10 Insights on the Science of Extraordinary Performance | David Epstein
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10 Insights on the Science of Extraordinary Performance | David Epstein

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David Epstein writes about sports science and medicine, Olympic sports, and is an investigative reporter. He was a 2014 TED speaker, and his science writing has won a number of awards, including the Society of Professional Journalists 2010 Deadline Club Award for an article on the genetics of sports performance; Time Inc.’s Henry R. Luce Award for public service for an article on the dangers of the dietary supplement industry; and the Hypertrophic Cardiomyopathy Association’s “Big Hearted Journalism” award for his story “Following the Trail of Broken Hearts,” on sudden cardiac death in athletes. That story included reporting on the death of his friend and former track and field training partner, Kevin Richards, and was selected as number 83 in the top 100 stories of the last 100 years by Columbia Journalism alumni. Epstein was a 2011 Livingston Award finalist for a package that included articles on pain in sports and the anticipatory skills that allow Major Leaguers to hit 100 mph fastballs.

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  • @undefined Hey there Dr. Anani! I concur entirely - and I sincerely appreciate your kind words. Please feel free to reach out to us if you need any help or proofing on your presentation. We've created a few other sports/excellence related presentations if you think they'd help too:
    Habits of High Achievers: https://www.33voices.com/interviews/the-habits-of-high-achievers#slide_deck
    How Navy Seals Do the Impossible: https://www.33voices.com/interviews/how-navy-seals-do-the-impossible#slide_deck

    Definitely upload your diver presentation! Sounds like something that could benefit us all :)
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  • It is amazing what sports teaches us. This is a lovely presentation. Coincidentally, I am writing a presentation on sports-derived strategies. The one example I finished and I may leak it here is a diver who fails to plan for his diving. Those who fail to plan for their lives fail to plan for their works. An enjoyable presentation, indeed.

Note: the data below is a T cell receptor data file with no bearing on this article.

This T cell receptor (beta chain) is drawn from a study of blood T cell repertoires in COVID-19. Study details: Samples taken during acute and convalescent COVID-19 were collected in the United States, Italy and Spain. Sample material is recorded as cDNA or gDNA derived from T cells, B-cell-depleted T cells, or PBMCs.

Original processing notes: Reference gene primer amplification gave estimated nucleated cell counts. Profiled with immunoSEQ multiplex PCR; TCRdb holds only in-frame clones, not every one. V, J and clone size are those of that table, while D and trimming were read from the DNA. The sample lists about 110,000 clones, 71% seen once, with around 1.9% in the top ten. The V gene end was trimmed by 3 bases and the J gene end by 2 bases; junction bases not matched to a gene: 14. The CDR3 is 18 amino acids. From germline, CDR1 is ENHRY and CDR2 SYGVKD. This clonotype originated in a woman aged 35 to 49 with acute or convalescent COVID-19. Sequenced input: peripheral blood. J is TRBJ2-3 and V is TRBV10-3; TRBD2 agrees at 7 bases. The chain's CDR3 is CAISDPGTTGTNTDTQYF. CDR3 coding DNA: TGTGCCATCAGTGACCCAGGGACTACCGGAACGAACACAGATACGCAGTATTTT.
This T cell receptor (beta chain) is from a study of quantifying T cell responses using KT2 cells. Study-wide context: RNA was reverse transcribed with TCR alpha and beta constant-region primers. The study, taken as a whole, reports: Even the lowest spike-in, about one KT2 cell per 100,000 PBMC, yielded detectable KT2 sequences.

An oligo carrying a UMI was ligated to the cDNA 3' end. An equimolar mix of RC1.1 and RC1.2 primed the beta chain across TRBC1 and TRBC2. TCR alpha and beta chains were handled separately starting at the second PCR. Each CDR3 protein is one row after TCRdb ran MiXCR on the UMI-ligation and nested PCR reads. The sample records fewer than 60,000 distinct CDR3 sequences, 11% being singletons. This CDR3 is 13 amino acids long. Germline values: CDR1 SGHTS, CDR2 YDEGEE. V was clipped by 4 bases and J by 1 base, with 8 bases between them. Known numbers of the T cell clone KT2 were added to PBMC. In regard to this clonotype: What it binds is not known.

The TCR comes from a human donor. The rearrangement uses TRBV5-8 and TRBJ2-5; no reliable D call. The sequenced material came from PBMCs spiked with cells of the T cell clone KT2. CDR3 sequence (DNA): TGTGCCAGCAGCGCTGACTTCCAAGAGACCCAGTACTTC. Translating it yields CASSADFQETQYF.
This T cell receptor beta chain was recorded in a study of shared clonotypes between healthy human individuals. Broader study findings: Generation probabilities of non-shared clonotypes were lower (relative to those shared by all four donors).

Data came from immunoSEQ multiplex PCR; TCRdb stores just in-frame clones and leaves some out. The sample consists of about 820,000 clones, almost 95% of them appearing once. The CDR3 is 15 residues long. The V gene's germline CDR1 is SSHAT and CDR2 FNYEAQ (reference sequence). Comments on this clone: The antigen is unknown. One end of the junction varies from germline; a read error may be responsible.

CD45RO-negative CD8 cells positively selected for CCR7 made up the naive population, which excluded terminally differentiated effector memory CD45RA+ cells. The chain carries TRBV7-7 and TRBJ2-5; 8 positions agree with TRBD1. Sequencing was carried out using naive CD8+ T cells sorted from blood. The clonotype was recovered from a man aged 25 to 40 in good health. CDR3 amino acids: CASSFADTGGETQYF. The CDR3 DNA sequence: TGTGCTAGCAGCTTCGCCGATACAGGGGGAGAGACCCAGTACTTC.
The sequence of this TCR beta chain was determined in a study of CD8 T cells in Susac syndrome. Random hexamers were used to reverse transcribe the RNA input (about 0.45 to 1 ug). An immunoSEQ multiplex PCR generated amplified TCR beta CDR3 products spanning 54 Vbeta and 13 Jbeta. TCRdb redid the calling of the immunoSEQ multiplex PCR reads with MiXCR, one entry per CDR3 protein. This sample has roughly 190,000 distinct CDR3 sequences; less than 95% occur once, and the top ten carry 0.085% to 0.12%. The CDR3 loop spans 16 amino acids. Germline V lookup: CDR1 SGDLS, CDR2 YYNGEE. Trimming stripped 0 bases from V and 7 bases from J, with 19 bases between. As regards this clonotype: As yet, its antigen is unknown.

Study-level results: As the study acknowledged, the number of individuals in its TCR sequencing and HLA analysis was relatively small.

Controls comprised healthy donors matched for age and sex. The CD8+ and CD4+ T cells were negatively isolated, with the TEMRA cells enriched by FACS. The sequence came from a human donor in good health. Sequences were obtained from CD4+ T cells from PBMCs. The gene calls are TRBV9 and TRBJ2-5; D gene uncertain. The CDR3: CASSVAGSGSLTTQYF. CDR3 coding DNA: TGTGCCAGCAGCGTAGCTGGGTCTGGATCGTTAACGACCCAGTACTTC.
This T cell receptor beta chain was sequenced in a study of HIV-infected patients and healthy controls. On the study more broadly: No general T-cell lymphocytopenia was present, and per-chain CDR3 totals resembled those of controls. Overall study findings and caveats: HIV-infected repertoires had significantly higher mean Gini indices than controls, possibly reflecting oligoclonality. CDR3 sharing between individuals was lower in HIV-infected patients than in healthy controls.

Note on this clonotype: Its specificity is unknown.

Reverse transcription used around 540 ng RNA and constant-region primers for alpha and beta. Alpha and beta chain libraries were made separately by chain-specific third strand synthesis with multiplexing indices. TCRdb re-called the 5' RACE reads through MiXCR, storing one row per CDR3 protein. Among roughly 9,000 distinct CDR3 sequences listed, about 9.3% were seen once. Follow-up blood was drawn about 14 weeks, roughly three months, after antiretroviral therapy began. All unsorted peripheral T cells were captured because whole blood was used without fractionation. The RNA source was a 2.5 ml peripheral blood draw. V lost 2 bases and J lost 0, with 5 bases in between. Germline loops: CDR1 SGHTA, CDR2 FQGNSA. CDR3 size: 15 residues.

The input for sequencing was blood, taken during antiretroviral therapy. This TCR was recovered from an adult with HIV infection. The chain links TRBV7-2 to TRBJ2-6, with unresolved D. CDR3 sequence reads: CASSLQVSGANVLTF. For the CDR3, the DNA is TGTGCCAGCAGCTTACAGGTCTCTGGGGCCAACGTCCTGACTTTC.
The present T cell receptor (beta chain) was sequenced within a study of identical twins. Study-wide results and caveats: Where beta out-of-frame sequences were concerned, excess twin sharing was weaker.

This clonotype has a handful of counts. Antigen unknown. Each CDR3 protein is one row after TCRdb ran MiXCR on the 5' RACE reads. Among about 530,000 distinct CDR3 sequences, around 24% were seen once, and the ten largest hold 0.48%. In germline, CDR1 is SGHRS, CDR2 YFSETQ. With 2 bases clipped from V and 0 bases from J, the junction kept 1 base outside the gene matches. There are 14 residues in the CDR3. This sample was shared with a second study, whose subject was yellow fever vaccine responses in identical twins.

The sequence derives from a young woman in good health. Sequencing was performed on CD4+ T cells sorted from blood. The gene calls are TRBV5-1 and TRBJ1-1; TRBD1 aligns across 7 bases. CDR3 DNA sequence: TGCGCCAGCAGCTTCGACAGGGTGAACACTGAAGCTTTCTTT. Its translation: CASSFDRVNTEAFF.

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10 Insights on the Science of Extraordinary Performance | David Epstein 10 Insights on the Science of Extraordinary Performance | David Epstein Presentation Transcript

  • Powered by insights from David Epstein
  • This presentation consists of highlights from the interview with Moe Abdou, founder & host of 33voices®.
  • David Epstein David Epstein writes about sports science and medi- cine, Olympic sports, and is an investigative reporter. He was a 2014 TED speaker, and his science writing has won a number of awards, including the Society of Professional Journalists 2010 Deadline Club Award for an article on the genetics of sports performance; Time Inc.’s Henry R. Luce Award for public service for an ar- ticle on the dangers of the dietary supplement industry; and the Hypertrophic Cardiomyopathy Association’s “Big Hearted Journalism” award for his story “Following the Trail of Broken Hearts,” on sudden cardiac death in athletes. That story included reporting on the death of his friend and former track and field training partner, Kevin Richards, and was selected as number 83 in the top 100 stories of the last 100 years by Columbia Journalism alumni. Epstein was a 2011 Livingston Award finalist for a package that included articles on pain in sports and the anticipatory skills that allow Major Leagu- ers to hit 100 mph fastballs. @DavidEpstein
  • 1 When Wayne Gretzky said, “I skate to where the puck is going to be, not where it has been” he was describing an elite athlete’s ability to see the future before it happens.
  • 2 Experts & elite athletes ‘chunk’ information to quickly divert their attention from irrelevant input, to the smaller meaningful chunks they’ve seen before.
  • 3 No two individuals will respond to training in the same way. it’s part genetics, part environment.
  • 4 If your potential seems ever more elusive, try polarized training. Split your training into high volume/low intensity or low volume/maximum intensity; eliminating the middle threshold completely.
  • 4 If your potential seems ever more elusive, try polarized training. Split your training into high volume/low intensity or low volume/maximum intensity; eliminating the middle threshold completely.
  • 5 Genetics aside,it’s your ability to self-regulate your behavior that will consistently lead to optimal performance.
  • 6 To train for impact,compress your environment to simulate the real world as closely as possible. think ecological validity.
  • 7 While most great performers stagnate at good enough, Elite ones focus on making tiny improvements each day.
  • 8 Athletic improvement is a blend of biology and psychology. Personalize your approach.
  • 9 Beware of specialization. While Tiger Woods is an outlier, it’s wise to diversify your sports experience before committing your child to a particular sport.
  • 10 Contrary to conventional thought, the earlier you push someone into a particular endeavor, the more likely they’ll fail.
  • What do you do when you hit a plateau? REALLY REFLECT...
  • Connect WITH US! Tell us what you think Chase@33voices.com